When most people think of touring around to look at historical buildings, it’s an activity we usually associate with a trip to Europe or the Middle East. What we sometimes forget is the breadth of the history that surrounds us everyday here in the Tri-Cities. For people like Bob Hare, history is all around us, if we just know where to look.
I came across Bob’s photos on Flickr, and started digging through the pictues of local heritage sites and the text that he’s culled from different sources that tell the stories of the buildings he has photographed throughout BC. I had to contact him and learn more about this incredible resource he’s sharing with all of us.
Bob is an environmental consultant, part of his work is researching the history of sites to find out what businesses have operated there. This led to curiosity about the heritage churches of downtown Vancouver. It all began with a photo of Christ Church Cathedral on Burrard in the fall of 2006. Thousands of photos later Bob is still going strong.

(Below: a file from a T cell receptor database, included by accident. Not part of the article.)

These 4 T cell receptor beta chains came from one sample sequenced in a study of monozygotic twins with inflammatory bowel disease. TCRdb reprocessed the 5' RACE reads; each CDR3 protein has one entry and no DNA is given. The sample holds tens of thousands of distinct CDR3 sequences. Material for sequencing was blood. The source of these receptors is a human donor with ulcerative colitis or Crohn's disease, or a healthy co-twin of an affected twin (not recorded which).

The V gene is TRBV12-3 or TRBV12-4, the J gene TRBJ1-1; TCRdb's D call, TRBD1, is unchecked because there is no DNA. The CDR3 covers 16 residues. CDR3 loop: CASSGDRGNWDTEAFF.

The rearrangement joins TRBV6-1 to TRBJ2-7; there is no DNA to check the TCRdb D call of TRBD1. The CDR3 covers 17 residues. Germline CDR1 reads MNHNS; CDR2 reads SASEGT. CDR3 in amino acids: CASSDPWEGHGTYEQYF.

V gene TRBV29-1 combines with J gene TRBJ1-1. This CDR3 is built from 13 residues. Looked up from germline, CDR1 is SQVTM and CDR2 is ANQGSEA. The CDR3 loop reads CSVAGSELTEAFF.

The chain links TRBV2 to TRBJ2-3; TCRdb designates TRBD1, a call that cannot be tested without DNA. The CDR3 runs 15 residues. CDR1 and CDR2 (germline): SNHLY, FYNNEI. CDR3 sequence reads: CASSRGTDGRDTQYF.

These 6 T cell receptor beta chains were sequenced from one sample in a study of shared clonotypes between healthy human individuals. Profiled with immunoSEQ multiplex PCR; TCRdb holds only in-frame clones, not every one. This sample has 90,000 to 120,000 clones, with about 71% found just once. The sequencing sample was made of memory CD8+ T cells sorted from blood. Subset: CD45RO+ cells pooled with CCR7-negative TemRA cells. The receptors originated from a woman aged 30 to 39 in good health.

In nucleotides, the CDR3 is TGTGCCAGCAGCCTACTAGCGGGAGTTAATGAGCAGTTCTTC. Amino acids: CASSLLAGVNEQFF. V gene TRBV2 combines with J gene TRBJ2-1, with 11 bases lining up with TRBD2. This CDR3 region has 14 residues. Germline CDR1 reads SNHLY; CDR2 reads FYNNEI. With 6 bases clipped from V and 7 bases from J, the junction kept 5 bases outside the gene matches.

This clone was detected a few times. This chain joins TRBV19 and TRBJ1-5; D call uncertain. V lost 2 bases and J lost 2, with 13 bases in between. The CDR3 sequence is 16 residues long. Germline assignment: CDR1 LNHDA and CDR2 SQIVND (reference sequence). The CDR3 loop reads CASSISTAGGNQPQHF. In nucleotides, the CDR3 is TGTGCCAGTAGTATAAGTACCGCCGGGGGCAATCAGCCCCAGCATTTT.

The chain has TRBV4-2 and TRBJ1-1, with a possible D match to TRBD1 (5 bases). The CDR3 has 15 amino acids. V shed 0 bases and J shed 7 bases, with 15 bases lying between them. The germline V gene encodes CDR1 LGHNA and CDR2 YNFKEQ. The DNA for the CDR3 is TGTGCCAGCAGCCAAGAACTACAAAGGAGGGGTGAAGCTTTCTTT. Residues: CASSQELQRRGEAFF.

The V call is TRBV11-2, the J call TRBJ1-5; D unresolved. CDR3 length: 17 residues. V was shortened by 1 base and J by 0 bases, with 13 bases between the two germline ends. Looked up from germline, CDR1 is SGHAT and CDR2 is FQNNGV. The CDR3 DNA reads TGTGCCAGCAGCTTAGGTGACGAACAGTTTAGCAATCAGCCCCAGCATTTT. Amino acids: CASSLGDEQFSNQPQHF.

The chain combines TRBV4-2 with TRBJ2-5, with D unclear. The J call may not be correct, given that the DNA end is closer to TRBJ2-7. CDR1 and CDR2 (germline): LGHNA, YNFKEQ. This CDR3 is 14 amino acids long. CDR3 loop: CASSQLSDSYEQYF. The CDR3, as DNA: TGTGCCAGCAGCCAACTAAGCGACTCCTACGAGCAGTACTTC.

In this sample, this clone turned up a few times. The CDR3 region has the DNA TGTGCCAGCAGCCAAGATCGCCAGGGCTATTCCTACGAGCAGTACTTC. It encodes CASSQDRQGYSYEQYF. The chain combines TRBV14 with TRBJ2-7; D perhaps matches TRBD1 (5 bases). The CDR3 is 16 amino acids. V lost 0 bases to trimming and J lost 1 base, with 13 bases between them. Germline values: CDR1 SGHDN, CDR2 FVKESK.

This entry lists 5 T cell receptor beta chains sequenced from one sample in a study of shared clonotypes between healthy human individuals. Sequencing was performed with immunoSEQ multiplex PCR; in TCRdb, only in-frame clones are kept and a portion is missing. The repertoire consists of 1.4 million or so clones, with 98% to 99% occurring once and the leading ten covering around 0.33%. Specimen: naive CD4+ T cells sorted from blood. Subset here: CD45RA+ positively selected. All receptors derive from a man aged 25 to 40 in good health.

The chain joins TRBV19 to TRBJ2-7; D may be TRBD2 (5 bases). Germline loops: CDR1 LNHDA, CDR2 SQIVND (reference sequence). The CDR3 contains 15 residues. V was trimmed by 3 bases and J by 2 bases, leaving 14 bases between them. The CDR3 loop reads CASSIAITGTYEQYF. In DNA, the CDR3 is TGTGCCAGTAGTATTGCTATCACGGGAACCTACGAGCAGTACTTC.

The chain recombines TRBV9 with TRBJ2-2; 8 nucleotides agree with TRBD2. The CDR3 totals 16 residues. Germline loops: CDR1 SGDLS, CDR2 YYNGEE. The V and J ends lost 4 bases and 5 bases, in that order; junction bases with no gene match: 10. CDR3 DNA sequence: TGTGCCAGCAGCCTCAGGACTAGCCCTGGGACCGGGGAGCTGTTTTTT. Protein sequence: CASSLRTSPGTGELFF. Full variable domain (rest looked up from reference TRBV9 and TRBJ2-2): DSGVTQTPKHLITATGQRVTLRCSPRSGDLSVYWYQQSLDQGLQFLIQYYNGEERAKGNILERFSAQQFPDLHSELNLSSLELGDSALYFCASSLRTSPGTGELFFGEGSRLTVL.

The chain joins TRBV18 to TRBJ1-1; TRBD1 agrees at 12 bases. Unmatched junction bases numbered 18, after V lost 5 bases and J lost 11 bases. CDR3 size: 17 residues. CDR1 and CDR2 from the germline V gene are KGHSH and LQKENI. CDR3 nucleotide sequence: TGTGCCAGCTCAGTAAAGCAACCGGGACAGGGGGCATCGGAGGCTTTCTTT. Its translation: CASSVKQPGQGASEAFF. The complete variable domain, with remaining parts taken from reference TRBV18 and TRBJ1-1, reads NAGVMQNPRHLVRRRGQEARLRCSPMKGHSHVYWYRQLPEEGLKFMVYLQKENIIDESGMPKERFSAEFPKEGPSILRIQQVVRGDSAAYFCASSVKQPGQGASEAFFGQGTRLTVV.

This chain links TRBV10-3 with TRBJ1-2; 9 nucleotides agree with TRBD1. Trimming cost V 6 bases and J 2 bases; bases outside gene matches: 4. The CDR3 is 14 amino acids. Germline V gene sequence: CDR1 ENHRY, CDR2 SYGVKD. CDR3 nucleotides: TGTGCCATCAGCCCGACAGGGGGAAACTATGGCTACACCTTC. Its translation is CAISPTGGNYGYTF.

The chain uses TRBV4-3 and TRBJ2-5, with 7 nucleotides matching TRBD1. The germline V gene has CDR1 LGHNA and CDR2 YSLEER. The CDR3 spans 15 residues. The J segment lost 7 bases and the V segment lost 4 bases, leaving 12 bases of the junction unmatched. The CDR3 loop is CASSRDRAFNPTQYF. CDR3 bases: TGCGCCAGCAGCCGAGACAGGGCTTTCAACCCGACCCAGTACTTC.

“My favourite historical sites in the Tri-Cities would be Riverview hospital grounds,” Bob says. “There are several heritage buildings there including 3 large buildings with interesting architectural features.Â The old City hall in Pomo (now the Port Moody Arts Centre) is also a great old building that people can see everyday.”
While most owners of heritage buildings are more than happy that people come by to admire, I asked Bob about the recent privacy concerns of the owner of a Port Moody heritage home, and what can be done so we can all enjoy heritage buildings while coexisting with homeowners.
“I agree with her that people should absolutely not walk on other people’s property without permission,” he said. “That’s an invasion of privacy. I personally don’t go on private residences. I always take photos from the street and if I cant get a good shot, I just don’t take the shot. Also, I take the photo and then leave. I don’t hang around – that might bother some people.”
When asked what we can do to celebrate and preserve our historical sites, Bob said, “What they can do is take photos like what I’m doing to make the public aware of such sites and the importance of the sites.”
In the past photo collections like these might be found in archives or tucked in corners of museums. With today’s digital cameras and the Web, we can all enjoy and benefit from the work of guys like Bob Hare, who in all sorts of ways work to keep the history of BC alive.
Once again, you can see his constantly evolving collection of pictures on Flickr.
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